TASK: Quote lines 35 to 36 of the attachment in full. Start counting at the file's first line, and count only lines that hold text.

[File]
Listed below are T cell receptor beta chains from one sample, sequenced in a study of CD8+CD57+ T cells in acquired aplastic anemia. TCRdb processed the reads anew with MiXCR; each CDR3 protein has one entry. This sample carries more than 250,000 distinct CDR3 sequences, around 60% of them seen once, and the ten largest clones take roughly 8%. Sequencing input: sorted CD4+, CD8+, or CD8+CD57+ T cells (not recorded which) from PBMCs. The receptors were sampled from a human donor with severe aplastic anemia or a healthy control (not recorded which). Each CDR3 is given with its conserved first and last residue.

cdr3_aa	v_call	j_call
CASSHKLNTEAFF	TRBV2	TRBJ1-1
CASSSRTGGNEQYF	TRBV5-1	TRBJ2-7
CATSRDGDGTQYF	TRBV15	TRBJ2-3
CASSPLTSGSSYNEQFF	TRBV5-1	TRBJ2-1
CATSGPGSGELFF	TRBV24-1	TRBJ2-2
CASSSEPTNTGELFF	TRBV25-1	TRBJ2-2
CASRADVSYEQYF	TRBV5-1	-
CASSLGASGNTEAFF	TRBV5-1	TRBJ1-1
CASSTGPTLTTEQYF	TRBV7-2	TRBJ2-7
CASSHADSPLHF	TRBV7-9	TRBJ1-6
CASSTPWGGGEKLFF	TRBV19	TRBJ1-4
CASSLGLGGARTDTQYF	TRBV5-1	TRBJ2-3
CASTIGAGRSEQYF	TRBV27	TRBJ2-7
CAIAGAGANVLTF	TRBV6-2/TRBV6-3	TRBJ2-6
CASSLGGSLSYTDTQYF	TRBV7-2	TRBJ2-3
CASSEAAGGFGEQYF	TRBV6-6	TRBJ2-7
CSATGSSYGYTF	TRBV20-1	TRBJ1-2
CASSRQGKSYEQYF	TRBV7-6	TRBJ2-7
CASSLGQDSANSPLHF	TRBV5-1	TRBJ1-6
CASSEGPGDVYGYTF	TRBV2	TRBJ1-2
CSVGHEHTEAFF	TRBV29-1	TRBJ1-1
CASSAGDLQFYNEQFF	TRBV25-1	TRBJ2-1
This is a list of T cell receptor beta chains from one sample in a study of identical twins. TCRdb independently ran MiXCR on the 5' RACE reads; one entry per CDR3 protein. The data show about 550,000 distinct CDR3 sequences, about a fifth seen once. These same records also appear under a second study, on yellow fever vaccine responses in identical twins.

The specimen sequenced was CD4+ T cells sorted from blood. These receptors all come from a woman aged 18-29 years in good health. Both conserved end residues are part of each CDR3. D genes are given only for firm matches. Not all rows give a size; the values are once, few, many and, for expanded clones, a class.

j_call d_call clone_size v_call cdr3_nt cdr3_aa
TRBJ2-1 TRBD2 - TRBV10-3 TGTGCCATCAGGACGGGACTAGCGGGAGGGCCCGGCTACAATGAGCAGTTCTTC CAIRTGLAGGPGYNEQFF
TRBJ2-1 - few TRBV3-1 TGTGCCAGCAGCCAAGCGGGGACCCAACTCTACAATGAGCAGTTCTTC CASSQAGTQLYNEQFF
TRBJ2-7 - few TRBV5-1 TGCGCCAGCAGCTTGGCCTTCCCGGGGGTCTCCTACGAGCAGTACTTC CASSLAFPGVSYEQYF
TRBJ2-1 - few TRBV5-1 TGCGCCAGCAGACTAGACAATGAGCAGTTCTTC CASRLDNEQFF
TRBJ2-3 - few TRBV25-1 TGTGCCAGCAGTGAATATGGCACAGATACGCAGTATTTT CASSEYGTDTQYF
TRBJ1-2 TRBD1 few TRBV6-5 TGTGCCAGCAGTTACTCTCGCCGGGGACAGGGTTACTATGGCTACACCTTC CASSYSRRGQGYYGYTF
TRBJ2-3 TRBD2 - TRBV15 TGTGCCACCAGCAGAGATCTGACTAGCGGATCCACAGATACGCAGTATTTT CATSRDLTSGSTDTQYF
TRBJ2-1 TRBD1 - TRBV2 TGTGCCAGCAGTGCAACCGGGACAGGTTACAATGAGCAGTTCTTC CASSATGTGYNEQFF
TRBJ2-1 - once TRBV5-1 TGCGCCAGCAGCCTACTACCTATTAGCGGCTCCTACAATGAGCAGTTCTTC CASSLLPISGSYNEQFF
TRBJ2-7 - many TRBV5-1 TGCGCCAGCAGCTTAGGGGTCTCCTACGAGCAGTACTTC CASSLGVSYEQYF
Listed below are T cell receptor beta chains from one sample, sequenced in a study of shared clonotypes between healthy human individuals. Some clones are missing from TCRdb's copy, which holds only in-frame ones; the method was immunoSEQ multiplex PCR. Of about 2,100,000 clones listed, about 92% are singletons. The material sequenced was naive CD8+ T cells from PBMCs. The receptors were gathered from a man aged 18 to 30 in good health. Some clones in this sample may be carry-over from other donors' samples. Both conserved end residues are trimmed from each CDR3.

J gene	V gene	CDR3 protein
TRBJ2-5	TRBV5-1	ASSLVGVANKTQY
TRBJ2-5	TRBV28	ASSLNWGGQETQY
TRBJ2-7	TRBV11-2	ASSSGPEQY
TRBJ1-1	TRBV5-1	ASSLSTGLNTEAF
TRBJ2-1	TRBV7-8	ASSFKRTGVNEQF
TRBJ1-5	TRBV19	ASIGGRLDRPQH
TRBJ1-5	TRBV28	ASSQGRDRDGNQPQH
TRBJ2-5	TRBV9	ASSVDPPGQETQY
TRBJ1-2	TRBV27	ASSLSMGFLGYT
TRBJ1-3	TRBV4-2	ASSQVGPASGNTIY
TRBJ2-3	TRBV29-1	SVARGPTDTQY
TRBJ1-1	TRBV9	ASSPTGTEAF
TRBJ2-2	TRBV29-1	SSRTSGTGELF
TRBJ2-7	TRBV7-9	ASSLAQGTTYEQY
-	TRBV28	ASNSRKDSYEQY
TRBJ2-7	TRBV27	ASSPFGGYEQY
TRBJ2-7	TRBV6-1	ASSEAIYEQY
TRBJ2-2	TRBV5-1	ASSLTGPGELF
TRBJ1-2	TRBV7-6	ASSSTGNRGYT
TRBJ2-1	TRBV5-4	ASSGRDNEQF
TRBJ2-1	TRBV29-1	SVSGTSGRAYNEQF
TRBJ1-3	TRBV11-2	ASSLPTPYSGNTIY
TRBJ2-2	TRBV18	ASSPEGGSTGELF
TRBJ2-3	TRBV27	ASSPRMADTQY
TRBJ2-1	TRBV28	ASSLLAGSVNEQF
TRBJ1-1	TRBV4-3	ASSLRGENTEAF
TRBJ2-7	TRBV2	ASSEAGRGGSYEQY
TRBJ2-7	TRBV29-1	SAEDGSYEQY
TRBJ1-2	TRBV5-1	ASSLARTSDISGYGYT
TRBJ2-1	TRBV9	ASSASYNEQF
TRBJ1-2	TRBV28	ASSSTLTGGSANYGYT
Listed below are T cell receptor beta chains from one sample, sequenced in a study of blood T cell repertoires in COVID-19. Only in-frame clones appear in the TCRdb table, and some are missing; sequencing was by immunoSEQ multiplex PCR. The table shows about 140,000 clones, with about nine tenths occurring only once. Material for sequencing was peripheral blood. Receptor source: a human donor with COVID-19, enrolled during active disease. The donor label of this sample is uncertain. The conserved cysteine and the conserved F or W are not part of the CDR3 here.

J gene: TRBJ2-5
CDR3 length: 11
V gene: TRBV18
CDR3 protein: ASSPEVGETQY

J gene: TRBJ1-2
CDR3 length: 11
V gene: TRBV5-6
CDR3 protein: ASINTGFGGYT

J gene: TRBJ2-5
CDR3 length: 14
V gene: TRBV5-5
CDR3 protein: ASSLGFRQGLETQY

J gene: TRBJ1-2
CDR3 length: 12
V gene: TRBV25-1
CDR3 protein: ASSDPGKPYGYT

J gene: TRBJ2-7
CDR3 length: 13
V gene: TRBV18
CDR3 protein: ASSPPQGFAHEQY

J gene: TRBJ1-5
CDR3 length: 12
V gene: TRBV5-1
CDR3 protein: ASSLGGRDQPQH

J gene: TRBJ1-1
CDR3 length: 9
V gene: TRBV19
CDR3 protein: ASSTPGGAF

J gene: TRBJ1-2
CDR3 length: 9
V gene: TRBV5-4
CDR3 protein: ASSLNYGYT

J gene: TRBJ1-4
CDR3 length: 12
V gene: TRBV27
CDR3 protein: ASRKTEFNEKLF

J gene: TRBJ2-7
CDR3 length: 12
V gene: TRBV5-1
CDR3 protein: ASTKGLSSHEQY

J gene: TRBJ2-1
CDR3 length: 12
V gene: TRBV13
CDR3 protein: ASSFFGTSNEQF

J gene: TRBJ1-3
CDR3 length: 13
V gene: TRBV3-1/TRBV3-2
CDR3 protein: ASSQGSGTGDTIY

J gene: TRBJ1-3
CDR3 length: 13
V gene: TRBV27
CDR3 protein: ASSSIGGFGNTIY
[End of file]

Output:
TRBJ2-1 TRBD1 - TRBV2 TGTGCCAGCAGTGCAACCGGGACAGGTTACAATGAGCAGTTCTTC CASSATGTGYNEQFF
TRBJ2-1 - once TRBV5-1 TGCGCCAGCAGCCTACTACCTATTAGCGGCTCCTACAATGAGCAGTTCTTC CASSLLPISGSYNEQFF